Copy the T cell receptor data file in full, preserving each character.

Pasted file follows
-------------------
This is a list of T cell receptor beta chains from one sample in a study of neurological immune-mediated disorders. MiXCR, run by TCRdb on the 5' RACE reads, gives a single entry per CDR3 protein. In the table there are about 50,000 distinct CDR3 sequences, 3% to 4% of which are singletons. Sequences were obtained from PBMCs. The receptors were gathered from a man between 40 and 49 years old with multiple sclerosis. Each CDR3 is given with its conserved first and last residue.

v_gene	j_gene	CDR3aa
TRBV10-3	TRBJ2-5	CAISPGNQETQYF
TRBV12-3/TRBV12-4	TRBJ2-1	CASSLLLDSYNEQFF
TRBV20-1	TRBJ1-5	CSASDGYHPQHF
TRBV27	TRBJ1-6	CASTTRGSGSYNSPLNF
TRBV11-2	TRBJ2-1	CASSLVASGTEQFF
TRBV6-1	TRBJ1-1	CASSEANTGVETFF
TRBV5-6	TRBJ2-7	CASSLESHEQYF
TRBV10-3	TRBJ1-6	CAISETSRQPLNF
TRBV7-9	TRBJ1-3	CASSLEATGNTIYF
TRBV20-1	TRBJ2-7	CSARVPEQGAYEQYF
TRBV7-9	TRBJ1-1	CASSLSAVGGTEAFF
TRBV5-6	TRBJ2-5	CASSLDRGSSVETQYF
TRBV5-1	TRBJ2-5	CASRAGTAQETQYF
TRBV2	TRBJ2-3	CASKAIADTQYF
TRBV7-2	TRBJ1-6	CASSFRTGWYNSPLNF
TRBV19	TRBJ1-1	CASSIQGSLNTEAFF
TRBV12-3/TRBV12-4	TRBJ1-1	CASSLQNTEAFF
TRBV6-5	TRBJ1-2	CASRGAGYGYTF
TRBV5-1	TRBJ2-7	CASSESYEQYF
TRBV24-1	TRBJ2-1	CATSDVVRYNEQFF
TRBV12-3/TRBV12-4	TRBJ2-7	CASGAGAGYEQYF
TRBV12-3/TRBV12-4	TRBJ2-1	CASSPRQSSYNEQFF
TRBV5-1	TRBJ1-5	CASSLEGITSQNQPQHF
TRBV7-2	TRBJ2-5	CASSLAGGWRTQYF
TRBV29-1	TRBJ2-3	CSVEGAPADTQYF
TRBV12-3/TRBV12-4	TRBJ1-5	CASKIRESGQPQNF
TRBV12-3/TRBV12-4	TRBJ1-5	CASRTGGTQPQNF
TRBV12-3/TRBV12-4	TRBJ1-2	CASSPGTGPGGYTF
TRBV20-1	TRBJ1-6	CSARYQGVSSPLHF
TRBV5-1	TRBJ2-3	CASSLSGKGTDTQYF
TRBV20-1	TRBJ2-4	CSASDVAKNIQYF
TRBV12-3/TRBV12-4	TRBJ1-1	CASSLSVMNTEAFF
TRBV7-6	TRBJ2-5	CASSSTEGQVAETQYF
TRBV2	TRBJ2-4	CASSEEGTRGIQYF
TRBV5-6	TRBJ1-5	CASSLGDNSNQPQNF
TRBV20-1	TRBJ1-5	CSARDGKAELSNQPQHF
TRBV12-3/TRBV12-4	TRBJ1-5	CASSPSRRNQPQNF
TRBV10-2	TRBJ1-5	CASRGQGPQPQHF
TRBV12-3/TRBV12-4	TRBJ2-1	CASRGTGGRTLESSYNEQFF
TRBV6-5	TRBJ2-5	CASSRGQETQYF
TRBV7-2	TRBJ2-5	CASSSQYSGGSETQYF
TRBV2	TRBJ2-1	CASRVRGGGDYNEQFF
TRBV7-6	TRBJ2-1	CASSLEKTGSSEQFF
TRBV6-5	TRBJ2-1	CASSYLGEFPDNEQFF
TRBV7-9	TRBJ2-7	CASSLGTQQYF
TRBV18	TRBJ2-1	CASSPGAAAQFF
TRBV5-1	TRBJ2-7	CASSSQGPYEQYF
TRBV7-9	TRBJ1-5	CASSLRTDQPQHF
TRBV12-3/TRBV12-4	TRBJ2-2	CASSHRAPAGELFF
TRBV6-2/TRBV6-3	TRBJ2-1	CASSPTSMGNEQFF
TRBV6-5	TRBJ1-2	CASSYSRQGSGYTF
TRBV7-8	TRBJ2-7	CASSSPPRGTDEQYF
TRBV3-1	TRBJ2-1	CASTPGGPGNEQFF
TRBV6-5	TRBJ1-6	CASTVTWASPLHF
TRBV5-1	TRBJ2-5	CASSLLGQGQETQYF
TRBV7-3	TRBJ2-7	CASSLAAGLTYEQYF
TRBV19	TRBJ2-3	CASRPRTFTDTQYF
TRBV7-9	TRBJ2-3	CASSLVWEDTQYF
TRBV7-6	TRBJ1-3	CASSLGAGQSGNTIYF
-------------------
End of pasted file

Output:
This is a list of T cell receptor beta chains from one sample in a study of neurological immune-mediated disorders. MiXCR, run by TCRdb on the 5' RACE reads, gives a single entry per CDR3 protein. In the table there are about 50,000 distinct CDR3 sequences, 3% to 4% of which are singletons. Sequences were obtained from PBMCs. The receptors were gathered from a man between 40 and 49 years old with multiple sclerosis. Each CDR3 is given with its conserved first and last residue.

v_gene	j_gene	CDR3aa
TRBV10-3	TRBJ2-5	CAISPGNQETQYF
TRBV12-3/TRBV12-4	TRBJ2-1	CASSLLLDSYNEQFF
TRBV20-1	TRBJ1-5	CSASDGYHPQHF
TRBV27	TRBJ1-6	CASTTRGSGSYNSPLNF
TRBV11-2	TRBJ2-1	CASSLVASGTEQFF
TRBV6-1	TRBJ1-1	CASSEANTGVETFF
TRBV5-6	TRBJ2-7	CASSLESHEQYF
TRBV10-3	TRBJ1-6	CAISETSRQPLNF
TRBV7-9	TRBJ1-3	CASSLEATGNTIYF
TRBV20-1	TRBJ2-7	CSARVPEQGAYEQYF
TRBV7-9	TRBJ1-1	CASSLSAVGGTEAFF
TRBV5-6	TRBJ2-5	CASSLDRGSSVETQYF
TRBV5-1	TRBJ2-5	CASRAGTAQETQYF
TRBV2	TRBJ2-3	CASKAIADTQYF
TRBV7-2	TRBJ1-6	CASSFRTGWYNSPLNF
TRBV19	TRBJ1-1	CASSIQGSLNTEAFF
TRBV12-3/TRBV12-4	TRBJ1-1	CASSLQNTEAFF
TRBV6-5	TRBJ1-2	CASRGAGYGYTF
TRBV5-1	TRBJ2-7	CASSESYEQYF
TRBV24-1	TRBJ2-1	CATSDVVRYNEQFF
TRBV12-3/TRBV12-4	TRBJ2-7	CASGAGAGYEQYF
TRBV12-3/TRBV12-4	TRBJ2-1	CASSPRQSSYNEQFF
TRBV5-1	TRBJ1-5	CASSLEGITSQNQPQHF
TRBV7-2	TRBJ2-5	CASSLAGGWRTQYF
TRBV29-1	TRBJ2-3	CSVEGAPADTQYF
TRBV12-3/TRBV12-4	TRBJ1-5	CASKIRESGQPQNF
TRBV12-3/TRBV12-4	TRBJ1-5	CASRTGGTQPQNF
TRBV12-3/TRBV12-4	TRBJ1-2	CASSPGTGPGGYTF
TRBV20-1	TRBJ1-6	CSARYQGVSSPLHF
TRBV5-1	TRBJ2-3	CASSLSGKGTDTQYF
TRBV20-1	TRBJ2-4	CSASDVAKNIQYF
TRBV12-3/TRBV12-4	TRBJ1-1	CASSLSVMNTEAFF
TRBV7-6	TRBJ2-5	CASSSTEGQVAETQYF
TRBV2	TRBJ2-4	CASSEEGTRGIQYF
TRBV5-6	TRBJ1-5	CASSLGDNSNQPQNF
TRBV20-1	TRBJ1-5	CSARDGKAELSNQPQHF
TRBV12-3/TRBV12-4	TRBJ1-5	CASSPSRRNQPQNF
TRBV10-2	TRBJ1-5	CASRGQGPQPQHF
TRBV12-3/TRBV12-4	TRBJ2-1	CASRGTGGRTLESSYNEQFF
TRBV6-5	TRBJ2-5	CASSRGQETQYF
TRBV7-2	TRBJ2-5	CASSSQYSGGSETQYF
TRBV2	TRBJ2-1	CASRVRGGGDYNEQFF
TRBV7-6	TRBJ2-1	CASSLEKTGSSEQFF
TRBV6-5	TRBJ2-1	CASSYLGEFPDNEQFF
TRBV7-9	TRBJ2-7	CASSLGTQQYF
TRBV18	TRBJ2-1	CASSPGAAAQFF
TRBV5-1	TRBJ2-7	CASSSQGPYEQYF
TRBV7-9	TRBJ1-5	CASSLRTDQPQHF
TRBV12-3/TRBV12-4	TRBJ2-2	CASSHRAPAGELFF
TRBV6-2/TRBV6-3	TRBJ2-1	CASSPTSMGNEQFF
TRBV6-5	TRBJ1-2	CASSYSRQGSGYTF
TRBV7-8	TRBJ2-7	CASSSPPRGTDEQYF
TRBV3-1	TRBJ2-1	CASTPGGPGNEQFF
TRBV6-5	TRBJ1-6	CASTVTWASPLHF
TRBV5-1	TRBJ2-5	CASSLLGQGQETQYF
TRBV7-3	TRBJ2-7	CASSLAAGLTYEQYF
TRBV19	TRBJ2-3	CASRPRTFTDTQYF
TRBV7-9	TRBJ2-3	CASSLVWEDTQYF
TRBV7-6	TRBJ1-3	CASSLGAGQSGNTIYF